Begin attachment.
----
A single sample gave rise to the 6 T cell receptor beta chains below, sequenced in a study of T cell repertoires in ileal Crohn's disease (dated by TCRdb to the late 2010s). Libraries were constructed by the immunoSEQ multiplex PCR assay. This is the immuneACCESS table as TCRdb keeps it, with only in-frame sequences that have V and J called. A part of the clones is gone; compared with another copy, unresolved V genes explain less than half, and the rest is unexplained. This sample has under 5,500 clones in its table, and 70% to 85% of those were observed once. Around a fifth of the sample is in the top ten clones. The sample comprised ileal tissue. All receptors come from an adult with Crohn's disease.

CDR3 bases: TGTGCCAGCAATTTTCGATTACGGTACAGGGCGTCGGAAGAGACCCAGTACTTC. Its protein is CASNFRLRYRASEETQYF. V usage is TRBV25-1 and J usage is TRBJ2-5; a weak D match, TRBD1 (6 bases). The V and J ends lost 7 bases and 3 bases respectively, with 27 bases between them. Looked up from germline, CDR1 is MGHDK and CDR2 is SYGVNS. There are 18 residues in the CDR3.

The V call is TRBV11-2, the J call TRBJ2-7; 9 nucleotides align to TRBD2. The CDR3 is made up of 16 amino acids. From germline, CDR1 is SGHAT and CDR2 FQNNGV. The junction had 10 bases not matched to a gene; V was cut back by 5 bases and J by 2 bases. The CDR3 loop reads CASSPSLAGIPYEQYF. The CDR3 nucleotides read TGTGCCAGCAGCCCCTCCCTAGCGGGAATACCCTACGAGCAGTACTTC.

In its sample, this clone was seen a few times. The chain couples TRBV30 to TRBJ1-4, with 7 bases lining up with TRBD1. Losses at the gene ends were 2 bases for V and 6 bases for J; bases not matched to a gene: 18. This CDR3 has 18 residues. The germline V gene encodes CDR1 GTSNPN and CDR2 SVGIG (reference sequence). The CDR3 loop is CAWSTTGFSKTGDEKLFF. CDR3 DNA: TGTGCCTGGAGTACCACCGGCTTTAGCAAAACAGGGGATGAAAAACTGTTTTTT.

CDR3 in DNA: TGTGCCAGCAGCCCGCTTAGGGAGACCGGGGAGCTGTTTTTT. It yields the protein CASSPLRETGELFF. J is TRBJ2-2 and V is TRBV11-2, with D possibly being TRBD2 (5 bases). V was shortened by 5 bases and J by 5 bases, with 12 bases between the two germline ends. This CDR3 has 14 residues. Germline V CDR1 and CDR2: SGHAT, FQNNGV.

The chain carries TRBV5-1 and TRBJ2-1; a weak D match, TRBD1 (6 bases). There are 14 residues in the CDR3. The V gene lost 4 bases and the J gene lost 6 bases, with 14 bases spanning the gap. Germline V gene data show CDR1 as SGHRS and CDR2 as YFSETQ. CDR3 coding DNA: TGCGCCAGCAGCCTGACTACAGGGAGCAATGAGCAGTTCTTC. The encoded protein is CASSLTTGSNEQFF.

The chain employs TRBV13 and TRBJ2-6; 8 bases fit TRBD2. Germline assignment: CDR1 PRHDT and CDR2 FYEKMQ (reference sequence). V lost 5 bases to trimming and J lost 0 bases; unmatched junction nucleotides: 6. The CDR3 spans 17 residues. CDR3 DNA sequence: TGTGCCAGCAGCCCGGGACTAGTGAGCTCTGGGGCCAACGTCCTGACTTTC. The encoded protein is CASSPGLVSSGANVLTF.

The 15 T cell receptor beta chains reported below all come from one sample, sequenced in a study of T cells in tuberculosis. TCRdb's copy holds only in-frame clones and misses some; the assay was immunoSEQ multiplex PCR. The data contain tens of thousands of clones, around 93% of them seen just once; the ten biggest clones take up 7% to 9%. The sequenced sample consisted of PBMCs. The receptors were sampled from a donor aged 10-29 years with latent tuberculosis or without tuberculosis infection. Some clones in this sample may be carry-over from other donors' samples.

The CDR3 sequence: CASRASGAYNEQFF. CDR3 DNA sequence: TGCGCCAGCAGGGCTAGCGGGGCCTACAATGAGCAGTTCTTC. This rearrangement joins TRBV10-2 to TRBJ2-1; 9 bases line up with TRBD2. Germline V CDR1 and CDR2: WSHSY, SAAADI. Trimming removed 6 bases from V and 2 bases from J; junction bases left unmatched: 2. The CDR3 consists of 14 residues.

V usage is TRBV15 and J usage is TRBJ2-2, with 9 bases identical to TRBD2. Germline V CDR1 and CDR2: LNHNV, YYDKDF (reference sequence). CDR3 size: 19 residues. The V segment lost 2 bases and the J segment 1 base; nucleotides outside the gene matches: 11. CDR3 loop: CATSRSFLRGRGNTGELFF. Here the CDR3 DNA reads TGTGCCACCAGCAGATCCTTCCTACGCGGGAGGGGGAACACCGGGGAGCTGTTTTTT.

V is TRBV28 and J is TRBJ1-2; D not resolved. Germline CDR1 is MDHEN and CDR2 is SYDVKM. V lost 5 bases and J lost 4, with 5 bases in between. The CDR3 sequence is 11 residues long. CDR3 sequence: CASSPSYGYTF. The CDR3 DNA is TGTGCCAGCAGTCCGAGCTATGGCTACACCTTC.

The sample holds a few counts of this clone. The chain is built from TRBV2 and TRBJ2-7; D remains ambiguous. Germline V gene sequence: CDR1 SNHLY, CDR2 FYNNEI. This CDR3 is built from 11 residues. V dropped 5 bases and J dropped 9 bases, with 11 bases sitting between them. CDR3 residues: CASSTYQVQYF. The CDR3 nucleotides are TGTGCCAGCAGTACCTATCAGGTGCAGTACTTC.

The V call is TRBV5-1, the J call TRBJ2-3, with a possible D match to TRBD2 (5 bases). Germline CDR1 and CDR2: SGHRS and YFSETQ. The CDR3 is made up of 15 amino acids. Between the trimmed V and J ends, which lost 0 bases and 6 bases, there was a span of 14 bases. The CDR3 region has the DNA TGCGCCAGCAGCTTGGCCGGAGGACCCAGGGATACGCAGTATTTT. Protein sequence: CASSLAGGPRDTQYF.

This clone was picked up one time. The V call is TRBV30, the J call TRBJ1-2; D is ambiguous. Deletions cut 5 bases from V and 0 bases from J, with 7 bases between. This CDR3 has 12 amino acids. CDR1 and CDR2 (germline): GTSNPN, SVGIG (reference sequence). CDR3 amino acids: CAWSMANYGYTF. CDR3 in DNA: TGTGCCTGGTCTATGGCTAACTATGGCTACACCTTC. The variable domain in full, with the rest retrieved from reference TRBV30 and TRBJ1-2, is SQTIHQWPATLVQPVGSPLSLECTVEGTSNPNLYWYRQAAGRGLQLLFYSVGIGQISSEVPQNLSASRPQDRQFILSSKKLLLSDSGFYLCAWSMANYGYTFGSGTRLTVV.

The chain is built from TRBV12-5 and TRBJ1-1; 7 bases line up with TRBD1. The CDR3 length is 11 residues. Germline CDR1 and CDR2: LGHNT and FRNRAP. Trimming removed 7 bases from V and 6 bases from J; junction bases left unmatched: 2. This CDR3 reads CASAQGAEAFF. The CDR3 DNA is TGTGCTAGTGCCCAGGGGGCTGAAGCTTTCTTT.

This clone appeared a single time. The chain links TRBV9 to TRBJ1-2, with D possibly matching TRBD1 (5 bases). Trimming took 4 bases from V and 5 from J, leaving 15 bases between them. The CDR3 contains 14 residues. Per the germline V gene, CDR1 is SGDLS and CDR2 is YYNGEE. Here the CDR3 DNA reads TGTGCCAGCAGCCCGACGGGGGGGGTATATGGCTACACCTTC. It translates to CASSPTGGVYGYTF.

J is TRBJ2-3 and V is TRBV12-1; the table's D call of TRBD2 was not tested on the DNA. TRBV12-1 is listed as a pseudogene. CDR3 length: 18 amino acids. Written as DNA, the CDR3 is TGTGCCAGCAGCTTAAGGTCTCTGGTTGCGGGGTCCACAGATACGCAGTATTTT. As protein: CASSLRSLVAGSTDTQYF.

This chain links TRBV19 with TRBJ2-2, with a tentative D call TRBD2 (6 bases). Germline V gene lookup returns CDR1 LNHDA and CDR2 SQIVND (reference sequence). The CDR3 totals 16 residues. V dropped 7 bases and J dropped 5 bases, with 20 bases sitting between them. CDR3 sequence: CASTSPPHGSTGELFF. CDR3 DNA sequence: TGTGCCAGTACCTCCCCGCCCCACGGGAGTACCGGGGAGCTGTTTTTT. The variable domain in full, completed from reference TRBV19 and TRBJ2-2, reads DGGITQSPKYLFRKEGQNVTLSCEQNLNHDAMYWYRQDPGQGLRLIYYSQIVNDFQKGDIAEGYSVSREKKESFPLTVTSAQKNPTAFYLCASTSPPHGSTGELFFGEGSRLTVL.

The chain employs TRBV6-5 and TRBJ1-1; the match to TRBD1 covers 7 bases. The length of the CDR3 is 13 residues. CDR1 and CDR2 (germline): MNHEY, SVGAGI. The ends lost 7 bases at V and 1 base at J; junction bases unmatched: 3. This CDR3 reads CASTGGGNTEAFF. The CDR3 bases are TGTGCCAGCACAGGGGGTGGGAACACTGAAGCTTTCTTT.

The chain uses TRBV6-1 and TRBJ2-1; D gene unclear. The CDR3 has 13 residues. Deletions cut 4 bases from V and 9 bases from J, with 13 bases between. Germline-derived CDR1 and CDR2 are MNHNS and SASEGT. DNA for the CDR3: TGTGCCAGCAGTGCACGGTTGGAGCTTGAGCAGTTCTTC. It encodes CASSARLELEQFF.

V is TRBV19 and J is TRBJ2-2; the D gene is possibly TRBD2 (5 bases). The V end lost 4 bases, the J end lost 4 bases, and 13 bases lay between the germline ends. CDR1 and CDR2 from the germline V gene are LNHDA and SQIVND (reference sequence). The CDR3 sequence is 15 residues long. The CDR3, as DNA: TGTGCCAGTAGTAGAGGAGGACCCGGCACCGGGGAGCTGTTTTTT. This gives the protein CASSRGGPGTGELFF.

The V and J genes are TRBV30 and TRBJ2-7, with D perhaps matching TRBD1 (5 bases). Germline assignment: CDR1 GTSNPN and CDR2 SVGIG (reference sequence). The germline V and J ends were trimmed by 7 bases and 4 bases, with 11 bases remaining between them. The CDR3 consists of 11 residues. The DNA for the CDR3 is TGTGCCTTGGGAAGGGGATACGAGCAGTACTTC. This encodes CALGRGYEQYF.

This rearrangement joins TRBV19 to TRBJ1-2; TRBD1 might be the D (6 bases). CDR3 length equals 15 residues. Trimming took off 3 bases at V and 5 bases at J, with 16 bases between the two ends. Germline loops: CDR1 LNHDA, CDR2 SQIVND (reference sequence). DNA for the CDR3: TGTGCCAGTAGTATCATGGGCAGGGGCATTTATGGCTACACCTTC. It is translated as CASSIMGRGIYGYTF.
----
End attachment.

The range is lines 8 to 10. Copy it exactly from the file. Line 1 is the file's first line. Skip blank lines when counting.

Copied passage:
The 15 T cell receptor beta chains reported below all come from one sample, sequenced in a study of T cells in tuberculosis. TCRdb's copy holds only in-frame clones and misses some; the assay was immunoSEQ multiplex PCR. The data contain tens of thousands of clones, around 93% of them seen just once; the ten biggest clones take up 7% to 9%. The sequenced sample consisted of PBMCs. The receptors were sampled from a donor aged 10-29 years with latent tuberculosis or without tuberculosis infection. Some clones in this sample may be carry-over from other donors' samples.

The CDR3 sequence: CASRASGAYNEQFF. CDR3 DNA sequence: TGCGCCAGCAGGGCTAGCGGGGCCTACAATGAGCAGTTCTTC. This rearrangement joins TRBV10-2 to TRBJ2-1; 9 bases line up with TRBD2. Germline V CDR1 and CDR2: WSHSY, SAAADI. Trimming removed 6 bases from V and 2 bases from J; junction bases left unmatched: 2. The CDR3 consists of 14 residues.

V usage is TRBV15 and J usage is TRBJ2-2, with 9 bases identical to TRBD2. Germline V CDR1 and CDR2: LNHNV, YYDKDF (reference sequence). CDR3 size: 19 residues. The V segment lost 2 bases and the J segment 1 base; nucleotides outside the gene matches: 11. CDR3 loop: CATSRSFLRGRGNTGELFF. Here the CDR3 DNA reads TGTGCCACCAGCAGATCCTTCCTACGCGGGAGGGGGAACACCGGGGAGCTGTTTTTT.